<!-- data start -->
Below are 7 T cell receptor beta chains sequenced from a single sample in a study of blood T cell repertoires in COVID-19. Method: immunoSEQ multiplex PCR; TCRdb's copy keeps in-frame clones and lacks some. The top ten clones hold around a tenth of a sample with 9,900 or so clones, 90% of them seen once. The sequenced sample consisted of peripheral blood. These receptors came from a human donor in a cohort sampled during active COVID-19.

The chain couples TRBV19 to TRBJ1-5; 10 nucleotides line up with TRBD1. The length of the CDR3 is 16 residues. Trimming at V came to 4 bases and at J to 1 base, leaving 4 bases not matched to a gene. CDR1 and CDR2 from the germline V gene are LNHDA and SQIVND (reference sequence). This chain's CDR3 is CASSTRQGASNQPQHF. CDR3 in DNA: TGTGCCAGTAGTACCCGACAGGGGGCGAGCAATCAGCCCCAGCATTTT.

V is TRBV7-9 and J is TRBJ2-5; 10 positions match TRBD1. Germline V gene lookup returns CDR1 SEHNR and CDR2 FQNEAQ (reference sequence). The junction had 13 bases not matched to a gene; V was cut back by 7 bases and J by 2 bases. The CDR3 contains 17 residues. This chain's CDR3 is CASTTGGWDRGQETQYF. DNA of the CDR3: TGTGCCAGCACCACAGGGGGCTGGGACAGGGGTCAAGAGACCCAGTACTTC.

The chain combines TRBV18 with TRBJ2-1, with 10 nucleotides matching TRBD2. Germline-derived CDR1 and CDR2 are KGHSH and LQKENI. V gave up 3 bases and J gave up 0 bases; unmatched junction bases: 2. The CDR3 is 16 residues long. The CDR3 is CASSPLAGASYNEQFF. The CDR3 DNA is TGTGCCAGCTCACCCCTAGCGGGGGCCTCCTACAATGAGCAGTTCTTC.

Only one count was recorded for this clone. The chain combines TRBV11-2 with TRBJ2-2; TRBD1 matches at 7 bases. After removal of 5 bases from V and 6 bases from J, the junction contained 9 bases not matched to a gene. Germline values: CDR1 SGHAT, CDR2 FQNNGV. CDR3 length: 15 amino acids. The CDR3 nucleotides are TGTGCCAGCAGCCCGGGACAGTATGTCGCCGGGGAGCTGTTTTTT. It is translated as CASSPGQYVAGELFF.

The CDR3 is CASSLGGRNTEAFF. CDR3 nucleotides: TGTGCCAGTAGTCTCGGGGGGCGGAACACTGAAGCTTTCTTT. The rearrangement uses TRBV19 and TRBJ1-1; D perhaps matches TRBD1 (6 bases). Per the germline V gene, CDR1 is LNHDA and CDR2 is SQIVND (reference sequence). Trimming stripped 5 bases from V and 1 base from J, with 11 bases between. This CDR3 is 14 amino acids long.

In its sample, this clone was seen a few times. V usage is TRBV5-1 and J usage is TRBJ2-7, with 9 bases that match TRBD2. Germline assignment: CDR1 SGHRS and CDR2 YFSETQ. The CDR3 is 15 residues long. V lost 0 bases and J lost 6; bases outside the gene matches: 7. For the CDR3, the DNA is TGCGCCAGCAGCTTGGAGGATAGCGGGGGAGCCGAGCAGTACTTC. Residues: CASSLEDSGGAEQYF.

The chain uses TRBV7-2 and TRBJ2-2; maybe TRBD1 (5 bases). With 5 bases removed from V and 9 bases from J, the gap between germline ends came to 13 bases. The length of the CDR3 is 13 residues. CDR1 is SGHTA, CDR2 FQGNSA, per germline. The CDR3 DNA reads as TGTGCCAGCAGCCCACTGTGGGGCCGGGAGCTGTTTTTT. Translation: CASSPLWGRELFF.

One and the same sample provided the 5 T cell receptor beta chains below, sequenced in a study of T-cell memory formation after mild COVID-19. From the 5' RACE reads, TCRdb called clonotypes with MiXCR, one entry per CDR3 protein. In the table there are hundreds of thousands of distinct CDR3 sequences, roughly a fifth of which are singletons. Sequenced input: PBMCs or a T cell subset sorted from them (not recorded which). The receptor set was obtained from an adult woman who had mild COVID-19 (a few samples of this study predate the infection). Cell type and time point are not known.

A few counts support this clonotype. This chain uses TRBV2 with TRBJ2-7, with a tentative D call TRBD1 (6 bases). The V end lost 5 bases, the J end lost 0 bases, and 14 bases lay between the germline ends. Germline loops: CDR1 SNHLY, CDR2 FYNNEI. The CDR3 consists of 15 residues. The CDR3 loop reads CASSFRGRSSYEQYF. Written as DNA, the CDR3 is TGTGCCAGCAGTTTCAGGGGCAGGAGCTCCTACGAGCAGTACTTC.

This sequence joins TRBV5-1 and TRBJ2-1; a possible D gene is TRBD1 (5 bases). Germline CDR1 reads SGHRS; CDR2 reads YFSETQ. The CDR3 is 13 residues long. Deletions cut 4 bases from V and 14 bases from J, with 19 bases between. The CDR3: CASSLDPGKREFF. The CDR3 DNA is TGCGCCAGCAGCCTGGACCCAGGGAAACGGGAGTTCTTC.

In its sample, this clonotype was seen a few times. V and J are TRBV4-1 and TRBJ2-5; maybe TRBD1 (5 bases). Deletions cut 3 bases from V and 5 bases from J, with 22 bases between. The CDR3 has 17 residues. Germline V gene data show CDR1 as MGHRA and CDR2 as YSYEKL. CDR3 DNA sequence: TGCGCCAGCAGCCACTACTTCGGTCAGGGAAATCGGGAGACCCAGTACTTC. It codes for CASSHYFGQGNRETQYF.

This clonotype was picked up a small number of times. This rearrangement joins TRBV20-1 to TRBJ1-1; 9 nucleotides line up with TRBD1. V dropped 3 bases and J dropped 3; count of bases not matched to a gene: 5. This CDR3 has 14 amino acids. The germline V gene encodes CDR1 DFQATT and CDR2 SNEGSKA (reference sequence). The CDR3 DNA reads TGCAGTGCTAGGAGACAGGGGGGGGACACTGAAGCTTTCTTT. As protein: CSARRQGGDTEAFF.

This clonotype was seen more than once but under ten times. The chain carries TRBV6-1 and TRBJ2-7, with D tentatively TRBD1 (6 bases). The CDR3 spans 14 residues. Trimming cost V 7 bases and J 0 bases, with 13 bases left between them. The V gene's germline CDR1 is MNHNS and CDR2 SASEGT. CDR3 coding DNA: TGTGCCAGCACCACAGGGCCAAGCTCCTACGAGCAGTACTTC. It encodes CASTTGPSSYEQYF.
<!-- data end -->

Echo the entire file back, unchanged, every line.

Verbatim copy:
Below are 7 T cell receptor beta chains sequenced from a single sample in a study of blood T cell repertoires in COVID-19. Method: immunoSEQ multiplex PCR; TCRdb's copy keeps in-frame clones and lacks some. The top ten clones hold around a tenth of a sample with 9,900 or so clones, 90% of them seen once. The sequenced sample consisted of peripheral blood. These receptors came from a human donor in a cohort sampled during active COVID-19.

The chain couples TRBV19 to TRBJ1-5; 10 nucleotides line up with TRBD1. The length of the CDR3 is 16 residues. Trimming at V came to 4 bases and at J to 1 base, leaving 4 bases not matched to a gene. CDR1 and CDR2 from the germline V gene are LNHDA and SQIVND (reference sequence). This chain's CDR3 is CASSTRQGASNQPQHF. CDR3 in DNA: TGTGCCAGTAGTACCCGACAGGGGGCGAGCAATCAGCCCCAGCATTTT.

V is TRBV7-9 and J is TRBJ2-5; 10 positions match TRBD1. Germline V gene lookup returns CDR1 SEHNR and CDR2 FQNEAQ (reference sequence). The junction had 13 bases not matched to a gene; V was cut back by 7 bases and J by 2 bases. The CDR3 contains 17 residues. This chain's CDR3 is CASTTGGWDRGQETQYF. DNA of the CDR3: TGTGCCAGCACCACAGGGGGCTGGGACAGGGGTCAAGAGACCCAGTACTTC.

The chain combines TRBV18 with TRBJ2-1, with 10 nucleotides matching TRBD2. Germline-derived CDR1 and CDR2 are KGHSH and LQKENI. V gave up 3 bases and J gave up 0 bases; unmatched junction bases: 2. The CDR3 is 16 residues long. The CDR3 is CASSPLAGASYNEQFF. The CDR3 DNA is TGTGCCAGCTCACCCCTAGCGGGGGCCTCCTACAATGAGCAGTTCTTC.

Only one count was recorded for this clone. The chain combines TRBV11-2 with TRBJ2-2; TRBD1 matches at 7 bases. After removal of 5 bases from V and 6 bases from J, the junction contained 9 bases not matched to a gene. Germline values: CDR1 SGHAT, CDR2 FQNNGV. CDR3 length: 15 amino acids. The CDR3 nucleotides are TGTGCCAGCAGCCCGGGACAGTATGTCGCCGGGGAGCTGTTTTTT. It is translated as CASSPGQYVAGELFF.

The CDR3 is CASSLGGRNTEAFF. CDR3 nucleotides: TGTGCCAGTAGTCTCGGGGGGCGGAACACTGAAGCTTTCTTT. The rearrangement uses TRBV19 and TRBJ1-1; D perhaps matches TRBD1 (6 bases). Per the germline V gene, CDR1 is LNHDA and CDR2 is SQIVND (reference sequence). Trimming stripped 5 bases from V and 1 base from J, with 11 bases between. This CDR3 is 14 amino acids long.

In its sample, this clone was seen a few times. V usage is TRBV5-1 and J usage is TRBJ2-7, with 9 bases that match TRBD2. Germline assignment: CDR1 SGHRS and CDR2 YFSETQ. The CDR3 is 15 residues long. V lost 0 bases and J lost 6; bases outside the gene matches: 7. For the CDR3, the DNA is TGCGCCAGCAGCTTGGAGGATAGCGGGGGAGCCGAGCAGTACTTC. Residues: CASSLEDSGGAEQYF.

The chain uses TRBV7-2 and TRBJ2-2; maybe TRBD1 (5 bases). With 5 bases removed from V and 9 bases from J, the gap between germline ends came to 13 bases. The length of the CDR3 is 13 residues. CDR1 is SGHTA, CDR2 FQGNSA, per germline. The CDR3 DNA reads as TGTGCCAGCAGCCCACTGTGGGGCCGGGAGCTGTTTTTT. Translation: CASSPLWGRELFF.

One and the same sample provided the 5 T cell receptor beta chains below, sequenced in a study of T-cell memory formation after mild COVID-19. From the 5' RACE reads, TCRdb called clonotypes with MiXCR, one entry per CDR3 protein. In the table there are hundreds of thousands of distinct CDR3 sequences, roughly a fifth of which are singletons. Sequenced input: PBMCs or a T cell subset sorted from them (not recorded which). The receptor set was obtained from an adult woman who had mild COVID-19 (a few samples of this study predate the infection). Cell type and time point are not known.

A few counts support this clonotype. This chain uses TRBV2 with TRBJ2-7, with a tentative D call TRBD1 (6 bases). The V end lost 5 bases, the J end lost 0 bases, and 14 bases lay between the germline ends. Germline loops: CDR1 SNHLY, CDR2 FYNNEI. The CDR3 consists of 15 residues. The CDR3 loop reads CASSFRGRSSYEQYF. Written as DNA, the CDR3 is TGTGCCAGCAGTTTCAGGGGCAGGAGCTCCTACGAGCAGTACTTC.

This sequence joins TRBV5-1 and TRBJ2-1; a possible D gene is TRBD1 (5 bases). Germline CDR1 reads SGHRS; CDR2 reads YFSETQ. The CDR3 is 13 residues long. Deletions cut 4 bases from V and 14 bases from J, with 19 bases between. The CDR3: CASSLDPGKREFF. The CDR3 DNA is TGCGCCAGCAGCCTGGACCCAGGGAAACGGGAGTTCTTC.

In its sample, this clonotype was seen a few times. V and J are TRBV4-1 and TRBJ2-5; maybe TRBD1 (5 bases). Deletions cut 3 bases from V and 5 bases from J, with 22 bases between. The CDR3 has 17 residues. Germline V gene data show CDR1 as MGHRA and CDR2 as YSYEKL. CDR3 DNA sequence: TGCGCCAGCAGCCACTACTTCGGTCAGGGAAATCGGGAGACCCAGTACTTC. It codes for CASSHYFGQGNRETQYF.

This clonotype was picked up a small number of times. This rearrangement joins TRBV20-1 to TRBJ1-1; 9 nucleotides line up with TRBD1. V dropped 3 bases and J dropped 3; count of bases not matched to a gene: 5. This CDR3 has 14 amino acids. The germline V gene encodes CDR1 DFQATT and CDR2 SNEGSKA (reference sequence). The CDR3 DNA reads TGCAGTGCTAGGAGACAGGGGGGGGACACTGAAGCTTTCTTT. As protein: CSARRQGGDTEAFF.

This clonotype was seen more than once but under ten times. The chain carries TRBV6-1 and TRBJ2-7, with D tentatively TRBD1 (6 bases). The CDR3 spans 14 residues. Trimming cost V 7 bases and J 0 bases, with 13 bases left between them. The V gene's germline CDR1 is MNHNS and CDR2 SASEGT. CDR3 coding DNA: TGTGCCAGCACCACAGGGCCAAGCTCCTACGAGCAGTACTTC. It encodes CASTTGPSSYEQYF.